Setting-The-Benchmark-002

Setting the Benchmark

What Will 5G Really Look Like?

by Daniel Everitt / June 28, 2019

It seems like everyone these days is talking about 5G, and rightly so; 5G will deliver increased bandwidth and reduced latency to mobile and fixed communications that will not only improve the delivery of existing services, but open up entirely new use cases. In the public conversation, 5G is primarily defined by its potential capabilities but rarely by what 5G network technology actually is (not simply wireless), and how it will work. This is because 5G isn’t one thing; 5G will be a combination of solutions, not just one technology, and companies need to build their 5G strategy around that reality.

A Multi-Modal Environment

5G will be a multi-model environment composed of multiple high-bandwidth, low-latency technologies. The name 5G simply means “fifth generation.”  The defining characteristic of this generation will be the diversity of connectivity types combined with the ability of devices to seamlessly optimize data pathways at any given moment. We call this new 5G structure the "multi-modal environment." Ultimately, the line between terrestrial fixed-line broadband powering Wi-Fi and mobile data will completely disappear as single hybrid network forms. This makes 5G fundamentally different from previous generations of mobile communications (2G, 3G, 4G, LTE), which served different functions than terrestrial broadband and were defined by a handful of communication network architectures.

The multi-modal environment will use millimeter wave band (24-86 GHz) wireless broadband connectivity in urban areas, where a density of data in a smaller area makes the high-bandwidth, short-range solution optimal. In rural or less dense suburban areas, satellite broadband will provide part of the solution. Moving between these signals will require cognitive radios with the ability to evaluate the available signals and move seamlessly from one connection to another, while advances in free space optics, high-speed electronics, and size, weight, and power reductions will build the foundation for the entire environment.

What Does This Mean for Businesses?

5G Availability  and 5G Technology DevicesComplex as this sounds, it is not technical detail relevant only to engineers. For businesses looking to position themselves to leverage 5G capabilities in their devices or services in any industry, understanding the diversity of the 5G environment is essential for business leaders to build successful products that make the most of 5G and don’t fall short of expectations. Making your current LTE IoT device 5G-enabled does not simply mean swapping out a 4G module for a 5G module. It requires thought and strategy around your specific use case and your customer’s needs, with an understanding of what 5G will look like in a year, and what it will look like five or ten years in the future.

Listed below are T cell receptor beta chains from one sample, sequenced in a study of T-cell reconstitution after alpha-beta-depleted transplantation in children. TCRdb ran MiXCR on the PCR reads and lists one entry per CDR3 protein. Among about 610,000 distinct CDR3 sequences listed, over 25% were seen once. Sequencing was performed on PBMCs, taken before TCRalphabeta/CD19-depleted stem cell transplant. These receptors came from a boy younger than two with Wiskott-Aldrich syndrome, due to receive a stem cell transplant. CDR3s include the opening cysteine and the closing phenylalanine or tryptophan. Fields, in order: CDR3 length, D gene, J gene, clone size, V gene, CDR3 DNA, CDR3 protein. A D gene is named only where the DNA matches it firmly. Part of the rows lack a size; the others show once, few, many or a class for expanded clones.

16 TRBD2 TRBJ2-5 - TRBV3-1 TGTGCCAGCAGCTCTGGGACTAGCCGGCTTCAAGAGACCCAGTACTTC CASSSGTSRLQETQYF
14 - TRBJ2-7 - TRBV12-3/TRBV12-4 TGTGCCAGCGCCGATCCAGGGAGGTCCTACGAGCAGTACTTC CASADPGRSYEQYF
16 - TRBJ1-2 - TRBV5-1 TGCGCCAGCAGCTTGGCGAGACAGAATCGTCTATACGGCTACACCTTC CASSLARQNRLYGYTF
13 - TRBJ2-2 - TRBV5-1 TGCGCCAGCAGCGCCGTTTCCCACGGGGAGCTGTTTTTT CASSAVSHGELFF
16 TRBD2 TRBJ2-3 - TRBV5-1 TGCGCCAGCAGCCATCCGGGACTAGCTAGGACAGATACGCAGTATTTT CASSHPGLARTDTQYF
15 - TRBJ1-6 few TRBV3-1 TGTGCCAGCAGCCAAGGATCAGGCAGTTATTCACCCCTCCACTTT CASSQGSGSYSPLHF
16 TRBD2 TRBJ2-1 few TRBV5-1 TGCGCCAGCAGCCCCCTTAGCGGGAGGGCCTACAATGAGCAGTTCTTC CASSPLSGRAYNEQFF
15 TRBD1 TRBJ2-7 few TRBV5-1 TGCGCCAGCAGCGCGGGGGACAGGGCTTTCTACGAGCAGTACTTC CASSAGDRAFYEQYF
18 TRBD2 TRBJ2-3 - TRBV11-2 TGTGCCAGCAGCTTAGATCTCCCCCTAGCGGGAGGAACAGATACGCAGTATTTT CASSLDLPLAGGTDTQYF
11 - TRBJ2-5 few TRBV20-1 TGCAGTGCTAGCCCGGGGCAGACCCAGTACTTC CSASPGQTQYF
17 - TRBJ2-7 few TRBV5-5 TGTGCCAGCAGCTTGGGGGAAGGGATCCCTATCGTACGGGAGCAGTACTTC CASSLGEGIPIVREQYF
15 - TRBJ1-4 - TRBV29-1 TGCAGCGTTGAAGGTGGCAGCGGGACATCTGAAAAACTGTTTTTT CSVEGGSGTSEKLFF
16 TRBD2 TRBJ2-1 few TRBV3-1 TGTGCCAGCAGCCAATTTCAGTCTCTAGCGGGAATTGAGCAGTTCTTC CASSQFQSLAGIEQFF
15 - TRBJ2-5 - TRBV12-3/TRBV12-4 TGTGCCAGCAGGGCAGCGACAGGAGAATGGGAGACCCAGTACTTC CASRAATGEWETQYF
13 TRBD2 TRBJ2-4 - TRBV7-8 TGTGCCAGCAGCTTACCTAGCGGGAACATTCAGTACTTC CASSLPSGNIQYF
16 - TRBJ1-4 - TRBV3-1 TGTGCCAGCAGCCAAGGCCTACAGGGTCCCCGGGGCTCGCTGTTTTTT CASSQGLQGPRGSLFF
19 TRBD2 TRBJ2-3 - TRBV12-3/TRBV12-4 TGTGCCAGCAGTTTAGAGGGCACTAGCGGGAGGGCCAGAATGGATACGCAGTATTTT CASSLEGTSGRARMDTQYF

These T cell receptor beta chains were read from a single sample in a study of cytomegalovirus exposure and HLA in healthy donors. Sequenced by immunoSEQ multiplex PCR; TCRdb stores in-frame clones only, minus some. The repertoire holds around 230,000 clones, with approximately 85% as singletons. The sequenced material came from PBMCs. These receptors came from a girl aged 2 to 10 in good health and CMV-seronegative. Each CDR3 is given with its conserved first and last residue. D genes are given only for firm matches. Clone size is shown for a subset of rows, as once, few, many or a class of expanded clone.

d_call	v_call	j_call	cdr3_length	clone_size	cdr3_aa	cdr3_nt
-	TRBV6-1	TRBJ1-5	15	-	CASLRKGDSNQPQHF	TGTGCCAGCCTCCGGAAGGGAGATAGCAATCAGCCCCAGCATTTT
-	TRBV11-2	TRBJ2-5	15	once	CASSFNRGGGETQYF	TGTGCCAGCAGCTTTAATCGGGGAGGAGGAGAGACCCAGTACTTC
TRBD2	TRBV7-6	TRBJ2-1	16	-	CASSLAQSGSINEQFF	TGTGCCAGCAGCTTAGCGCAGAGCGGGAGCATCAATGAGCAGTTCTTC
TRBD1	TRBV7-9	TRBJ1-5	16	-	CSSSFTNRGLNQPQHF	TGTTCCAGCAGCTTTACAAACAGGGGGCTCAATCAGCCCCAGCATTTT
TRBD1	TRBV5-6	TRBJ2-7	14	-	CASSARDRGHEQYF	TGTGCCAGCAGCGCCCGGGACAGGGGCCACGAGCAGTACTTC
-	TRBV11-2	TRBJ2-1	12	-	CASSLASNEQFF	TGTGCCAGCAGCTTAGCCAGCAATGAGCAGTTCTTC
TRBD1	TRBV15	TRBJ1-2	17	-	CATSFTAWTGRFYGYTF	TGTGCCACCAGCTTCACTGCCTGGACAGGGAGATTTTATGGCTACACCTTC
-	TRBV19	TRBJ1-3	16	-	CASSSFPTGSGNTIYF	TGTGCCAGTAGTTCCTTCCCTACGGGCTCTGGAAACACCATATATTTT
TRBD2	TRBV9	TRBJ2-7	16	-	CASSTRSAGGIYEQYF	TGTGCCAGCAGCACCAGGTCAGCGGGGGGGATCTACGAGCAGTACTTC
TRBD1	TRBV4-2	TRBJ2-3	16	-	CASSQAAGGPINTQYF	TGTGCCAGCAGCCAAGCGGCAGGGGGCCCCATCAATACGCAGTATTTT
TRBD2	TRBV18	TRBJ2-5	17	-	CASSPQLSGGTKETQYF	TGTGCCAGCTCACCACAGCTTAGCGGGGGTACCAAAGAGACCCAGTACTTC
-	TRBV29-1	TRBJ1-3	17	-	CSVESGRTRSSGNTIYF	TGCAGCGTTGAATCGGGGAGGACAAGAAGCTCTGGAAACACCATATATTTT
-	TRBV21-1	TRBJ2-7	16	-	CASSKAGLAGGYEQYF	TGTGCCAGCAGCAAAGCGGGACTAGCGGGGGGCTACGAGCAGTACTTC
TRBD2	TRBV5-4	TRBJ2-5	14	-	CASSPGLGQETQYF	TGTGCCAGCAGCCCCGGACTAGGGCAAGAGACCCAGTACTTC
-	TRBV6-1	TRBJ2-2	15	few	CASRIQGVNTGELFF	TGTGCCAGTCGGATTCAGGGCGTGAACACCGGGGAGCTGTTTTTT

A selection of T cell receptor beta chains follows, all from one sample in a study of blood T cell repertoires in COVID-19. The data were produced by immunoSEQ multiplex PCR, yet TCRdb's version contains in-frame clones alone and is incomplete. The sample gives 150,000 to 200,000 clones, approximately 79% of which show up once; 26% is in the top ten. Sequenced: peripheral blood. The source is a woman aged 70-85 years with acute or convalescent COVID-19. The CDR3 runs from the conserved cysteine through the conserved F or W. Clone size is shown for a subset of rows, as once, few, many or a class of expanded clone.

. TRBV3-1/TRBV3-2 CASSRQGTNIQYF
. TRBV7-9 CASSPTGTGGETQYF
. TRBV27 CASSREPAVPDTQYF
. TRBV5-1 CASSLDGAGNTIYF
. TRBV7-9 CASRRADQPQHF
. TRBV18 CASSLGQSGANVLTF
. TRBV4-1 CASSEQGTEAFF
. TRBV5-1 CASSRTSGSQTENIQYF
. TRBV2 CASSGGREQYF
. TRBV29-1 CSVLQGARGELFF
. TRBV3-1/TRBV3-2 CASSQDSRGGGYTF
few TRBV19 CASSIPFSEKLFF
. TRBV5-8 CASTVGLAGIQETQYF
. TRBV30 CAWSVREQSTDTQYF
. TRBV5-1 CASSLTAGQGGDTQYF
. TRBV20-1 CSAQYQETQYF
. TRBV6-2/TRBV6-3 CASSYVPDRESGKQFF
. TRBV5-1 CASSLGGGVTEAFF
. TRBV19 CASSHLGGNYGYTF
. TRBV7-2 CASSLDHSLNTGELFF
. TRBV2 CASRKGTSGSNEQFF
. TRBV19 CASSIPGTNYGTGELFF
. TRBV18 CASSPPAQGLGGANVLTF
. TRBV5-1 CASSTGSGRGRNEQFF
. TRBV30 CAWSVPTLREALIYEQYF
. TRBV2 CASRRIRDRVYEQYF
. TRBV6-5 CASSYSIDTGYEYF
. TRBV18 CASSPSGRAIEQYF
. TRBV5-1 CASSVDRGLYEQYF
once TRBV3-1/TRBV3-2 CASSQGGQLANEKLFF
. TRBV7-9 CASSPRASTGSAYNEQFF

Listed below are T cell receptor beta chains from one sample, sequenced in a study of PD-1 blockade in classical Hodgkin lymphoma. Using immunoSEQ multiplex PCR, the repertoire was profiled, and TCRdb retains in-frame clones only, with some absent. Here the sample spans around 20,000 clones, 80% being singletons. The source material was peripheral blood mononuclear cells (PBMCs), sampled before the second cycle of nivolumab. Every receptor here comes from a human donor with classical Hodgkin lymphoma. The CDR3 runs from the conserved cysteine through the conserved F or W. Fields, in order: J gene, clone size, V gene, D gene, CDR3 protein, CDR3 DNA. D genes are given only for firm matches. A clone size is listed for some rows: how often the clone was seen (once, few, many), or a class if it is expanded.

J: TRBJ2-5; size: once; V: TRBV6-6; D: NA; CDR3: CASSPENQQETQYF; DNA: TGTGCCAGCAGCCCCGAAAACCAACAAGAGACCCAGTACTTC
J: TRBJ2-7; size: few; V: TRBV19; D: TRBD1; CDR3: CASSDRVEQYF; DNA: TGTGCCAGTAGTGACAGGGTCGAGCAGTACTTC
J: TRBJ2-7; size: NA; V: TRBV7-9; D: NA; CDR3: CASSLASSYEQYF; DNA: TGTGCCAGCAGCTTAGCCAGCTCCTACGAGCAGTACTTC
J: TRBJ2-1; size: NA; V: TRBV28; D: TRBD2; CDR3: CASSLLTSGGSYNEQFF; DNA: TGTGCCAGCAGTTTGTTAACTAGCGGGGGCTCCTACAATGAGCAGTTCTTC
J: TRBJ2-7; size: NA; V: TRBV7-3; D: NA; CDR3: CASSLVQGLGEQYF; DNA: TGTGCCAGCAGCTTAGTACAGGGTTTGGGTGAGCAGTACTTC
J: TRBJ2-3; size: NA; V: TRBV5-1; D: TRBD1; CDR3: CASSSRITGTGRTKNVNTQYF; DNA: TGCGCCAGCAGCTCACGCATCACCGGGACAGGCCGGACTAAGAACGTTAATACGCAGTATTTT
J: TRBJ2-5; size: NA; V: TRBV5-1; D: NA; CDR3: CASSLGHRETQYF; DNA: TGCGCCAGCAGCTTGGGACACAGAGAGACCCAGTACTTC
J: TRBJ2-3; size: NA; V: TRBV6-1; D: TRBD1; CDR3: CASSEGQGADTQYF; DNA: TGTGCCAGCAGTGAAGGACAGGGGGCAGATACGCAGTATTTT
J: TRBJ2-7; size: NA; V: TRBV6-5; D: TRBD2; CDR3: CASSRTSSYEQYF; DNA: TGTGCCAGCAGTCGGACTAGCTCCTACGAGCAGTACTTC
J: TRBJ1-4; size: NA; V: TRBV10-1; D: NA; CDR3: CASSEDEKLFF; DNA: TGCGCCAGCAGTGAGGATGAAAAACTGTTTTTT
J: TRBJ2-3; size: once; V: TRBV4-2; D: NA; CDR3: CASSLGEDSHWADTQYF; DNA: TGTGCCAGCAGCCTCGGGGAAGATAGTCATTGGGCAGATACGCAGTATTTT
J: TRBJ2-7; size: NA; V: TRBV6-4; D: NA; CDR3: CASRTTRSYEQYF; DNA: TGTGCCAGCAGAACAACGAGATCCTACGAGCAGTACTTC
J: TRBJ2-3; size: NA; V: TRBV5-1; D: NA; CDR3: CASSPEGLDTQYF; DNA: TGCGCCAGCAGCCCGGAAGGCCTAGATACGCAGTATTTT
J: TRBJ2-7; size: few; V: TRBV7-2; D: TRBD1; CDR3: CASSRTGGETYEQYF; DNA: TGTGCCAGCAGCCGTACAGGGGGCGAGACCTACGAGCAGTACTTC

Companies that get 5G connected devices right by correctly identifying valuable features and capabilities made possible by the speed and low-latency of 5G, and incorporating the right types of intelligent radios capable of fulfilling the 5G promise will dominate every industry. Timing will be a huge challenge, even though for most use cases non-standalone (hybrid LTE and 5G) networks will be the best solution and allow LTE/5G-enabled devices to function while 5G coverage is still limited. Transitioning to new features that require 5G too early will frustrate users; too late and your product can become obsolete next to 5G-enabled competitors. The technical complexity and new business models 5G creates will spur new types of partnerships across sectors and technologies. At Benchmark, we are already working with leaders across telecommunications, industrial, defense and healthcare to solve the biggest technology challenges standing in the way of a 5G future, and investing in capabilities that will continue to move 5G forward. 

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Tags: IoT NextGen Telco Lark

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Daniel Everitt

Daniel Everitt

Daniel Everitt is the Vice President & General Manager for Benchmark’s Lark RF Technology division, where he leads growth initiatives by expanding the RF component offering and developing an integrated RF and High Speed Design Center of Innovation in Phoenix, Arizona.

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